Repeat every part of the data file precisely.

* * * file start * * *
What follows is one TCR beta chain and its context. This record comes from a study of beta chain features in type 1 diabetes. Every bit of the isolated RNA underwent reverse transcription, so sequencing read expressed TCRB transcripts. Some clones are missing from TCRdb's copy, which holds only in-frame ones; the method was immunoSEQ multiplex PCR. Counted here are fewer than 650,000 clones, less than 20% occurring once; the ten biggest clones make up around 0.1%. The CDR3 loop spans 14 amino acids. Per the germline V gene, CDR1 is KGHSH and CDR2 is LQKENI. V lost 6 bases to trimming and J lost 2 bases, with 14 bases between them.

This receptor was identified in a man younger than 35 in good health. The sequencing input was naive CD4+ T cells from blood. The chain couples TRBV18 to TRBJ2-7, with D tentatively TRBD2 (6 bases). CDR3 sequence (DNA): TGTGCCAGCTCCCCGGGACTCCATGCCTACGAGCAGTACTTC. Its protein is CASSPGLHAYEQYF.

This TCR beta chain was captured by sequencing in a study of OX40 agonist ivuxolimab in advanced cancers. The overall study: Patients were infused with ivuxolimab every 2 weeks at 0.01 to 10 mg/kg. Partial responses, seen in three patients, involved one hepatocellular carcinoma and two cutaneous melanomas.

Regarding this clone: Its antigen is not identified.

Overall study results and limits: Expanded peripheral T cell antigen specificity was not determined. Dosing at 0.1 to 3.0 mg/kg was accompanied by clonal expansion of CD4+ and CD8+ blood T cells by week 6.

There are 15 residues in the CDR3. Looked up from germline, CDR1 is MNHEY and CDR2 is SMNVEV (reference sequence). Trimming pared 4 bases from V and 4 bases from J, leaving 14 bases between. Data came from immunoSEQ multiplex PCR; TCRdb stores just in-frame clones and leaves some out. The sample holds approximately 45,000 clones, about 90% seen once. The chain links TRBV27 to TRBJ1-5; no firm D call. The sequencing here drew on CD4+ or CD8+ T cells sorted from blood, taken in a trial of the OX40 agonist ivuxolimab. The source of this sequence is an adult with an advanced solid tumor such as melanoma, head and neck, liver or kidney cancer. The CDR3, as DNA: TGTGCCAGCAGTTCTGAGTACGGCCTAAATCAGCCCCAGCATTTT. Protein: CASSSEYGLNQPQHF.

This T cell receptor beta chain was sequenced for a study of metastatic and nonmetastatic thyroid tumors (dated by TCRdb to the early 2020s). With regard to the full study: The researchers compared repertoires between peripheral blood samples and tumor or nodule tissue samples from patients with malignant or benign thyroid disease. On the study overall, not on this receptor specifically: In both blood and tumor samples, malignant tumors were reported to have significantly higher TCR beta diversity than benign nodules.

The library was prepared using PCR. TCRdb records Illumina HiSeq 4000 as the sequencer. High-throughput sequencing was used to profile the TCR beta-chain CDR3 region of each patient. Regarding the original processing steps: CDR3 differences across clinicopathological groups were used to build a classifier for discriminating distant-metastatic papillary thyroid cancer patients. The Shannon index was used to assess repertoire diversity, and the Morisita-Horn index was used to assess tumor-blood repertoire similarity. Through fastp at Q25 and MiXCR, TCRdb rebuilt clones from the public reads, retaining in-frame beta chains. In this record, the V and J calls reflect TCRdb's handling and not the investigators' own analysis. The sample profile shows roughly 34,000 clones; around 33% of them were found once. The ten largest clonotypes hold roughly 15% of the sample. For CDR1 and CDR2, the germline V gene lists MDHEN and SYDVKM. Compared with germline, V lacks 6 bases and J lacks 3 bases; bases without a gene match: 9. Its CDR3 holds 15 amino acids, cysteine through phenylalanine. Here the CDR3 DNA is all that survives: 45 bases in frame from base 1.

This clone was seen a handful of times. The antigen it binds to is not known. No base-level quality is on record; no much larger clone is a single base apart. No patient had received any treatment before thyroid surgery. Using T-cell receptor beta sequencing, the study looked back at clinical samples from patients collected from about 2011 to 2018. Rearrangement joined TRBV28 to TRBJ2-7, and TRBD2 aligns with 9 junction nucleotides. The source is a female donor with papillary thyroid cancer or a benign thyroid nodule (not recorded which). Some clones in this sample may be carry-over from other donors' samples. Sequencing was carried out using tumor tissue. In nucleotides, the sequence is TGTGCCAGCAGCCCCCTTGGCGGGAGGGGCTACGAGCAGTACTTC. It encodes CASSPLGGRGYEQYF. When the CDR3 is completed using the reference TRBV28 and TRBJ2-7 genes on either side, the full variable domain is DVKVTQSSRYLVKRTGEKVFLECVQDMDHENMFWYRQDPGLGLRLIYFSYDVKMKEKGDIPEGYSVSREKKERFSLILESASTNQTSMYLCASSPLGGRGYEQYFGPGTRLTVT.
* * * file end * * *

What follows is one TCR beta chain and its context. This record comes from a study of beta chain features in type 1 diabetes. Every bit of the isolated RNA underwent reverse transcription, so sequencing read expressed TCRB transcripts. Some clones are missing from TCRdb's copy, which holds only in-frame ones; the method was immunoSEQ multiplex PCR. Counted here are fewer than 650,000 clones, less than 20% occurring once; the ten biggest clones make up around 0.1%. The CDR3 loop spans 14 amino acids. Per the germline V gene, CDR1 is KGHSH and CDR2 is LQKENI. V lost 6 bases to trimming and J lost 2 bases, with 14 bases between them.

This receptor was identified in a man younger than 35 in good health. The sequencing input was naive CD4+ T cells from blood. The chain couples TRBV18 to TRBJ2-7, with D tentatively TRBD2 (6 bases). CDR3 sequence (DNA): TGTGCCAGCTCCCCGGGACTCCATGCCTACGAGCAGTACTTC. Its protein is CASSPGLHAYEQYF.

This TCR beta chain was captured by sequencing in a study of OX40 agonist ivuxolimab in advanced cancers. The overall study: Patients were infused with ivuxolimab every 2 weeks at 0.01 to 10 mg/kg. Partial responses, seen in three patients, involved one hepatocellular carcinoma and two cutaneous melanomas.

Regarding this clone: Its antigen is not identified.

Overall study results and limits: Expanded peripheral T cell antigen specificity was not determined. Dosing at 0.1 to 3.0 mg/kg was accompanied by clonal expansion of CD4+ and CD8+ blood T cells by week 6.

There are 15 residues in the CDR3. Looked up from germline, CDR1 is MNHEY and CDR2 is SMNVEV (reference sequence). Trimming pared 4 bases from V and 4 bases from J, leaving 14 bases between. Data came from immunoSEQ multiplex PCR; TCRdb stores just in-frame clones and leaves some out. The sample holds approximately 45,000 clones, about 90% seen once. The chain links TRBV27 to TRBJ1-5; no firm D call. The sequencing here drew on CD4+ or CD8+ T cells sorted from blood, taken in a trial of the OX40 agonist ivuxolimab. The source of this sequence is an adult with an advanced solid tumor such as melanoma, head and neck, liver or kidney cancer. The CDR3, as DNA: TGTGCCAGCAGTTCTGAGTACGGCCTAAATCAGCCCCAGCATTTT. Protein: CASSSEYGLNQPQHF.

This T cell receptor beta chain was sequenced for a study of metastatic and nonmetastatic thyroid tumors (dated by TCRdb to the early 2020s). With regard to the full study: The researchers compared repertoires between peripheral blood samples and tumor or nodule tissue samples from patients with malignant or benign thyroid disease. On the study overall, not on this receptor specifically: In both blood and tumor samples, malignant tumors were reported to have significantly higher TCR beta diversity than benign nodules.

The library was prepared using PCR. TCRdb records Illumina HiSeq 4000 as the sequencer. High-throughput sequencing was used to profile the TCR beta-chain CDR3 region of each patient. Regarding the original processing steps: CDR3 differences across clinicopathological groups were used to build a classifier for discriminating distant-metastatic papillary thyroid cancer patients. The Shannon index was used to assess repertoire diversity, and the Morisita-Horn index was used to assess tumor-blood repertoire similarity. Through fastp at Q25 and MiXCR, TCRdb rebuilt clones from the public reads, retaining in-frame beta chains. In this record, the V and J calls reflect TCRdb's handling and not the investigators' own analysis. The sample profile shows roughly 34,000 clones; around 33% of them were found once. The ten largest clonotypes hold roughly 15% of the sample. For CDR1 and CDR2, the germline V gene lists MDHEN and SYDVKM. Compared with germline, V lacks 6 bases and J lacks 3 bases; bases without a gene match: 9. Its CDR3 holds 15 amino acids, cysteine through phenylalanine. Here the CDR3 DNA is all that survives: 45 bases in frame from base 1.

This clone was seen a handful of times. The antigen it binds to is not known. No base-level quality is on record; no much larger clone is a single base apart. No patient had received any treatment before thyroid surgery. Using T-cell receptor beta sequencing, the study looked back at clinical samples from patients collected from about 2011 to 2018. Rearrangement joined TRBV28 to TRBJ2-7, and TRBD2 aligns with 9 junction nucleotides. The source is a female donor with papillary thyroid cancer or a benign thyroid nodule (not recorded which). Some clones in this sample may be carry-over from other donors' samples. Sequencing was carried out using tumor tissue. In nucleotides, the sequence is TGTGCCAGCAGCCCCCTTGGCGGGAGGGGCTACGAGCAGTACTTC. It encodes CASSPLGGRGYEQYF. When the CDR3 is completed using the reference TRBV28 and TRBJ2-7 genes on either side, the full variable domain is DVKVTQSSRYLVKRTGEKVFLECVQDMDHENMFWYRQDPGLGLRLIYFSYDVKMKEKGDIPEGYSVSREKKERFSLILESASTNQTSMYLCASSPLGGRGYEQYFGPGTRLTVT.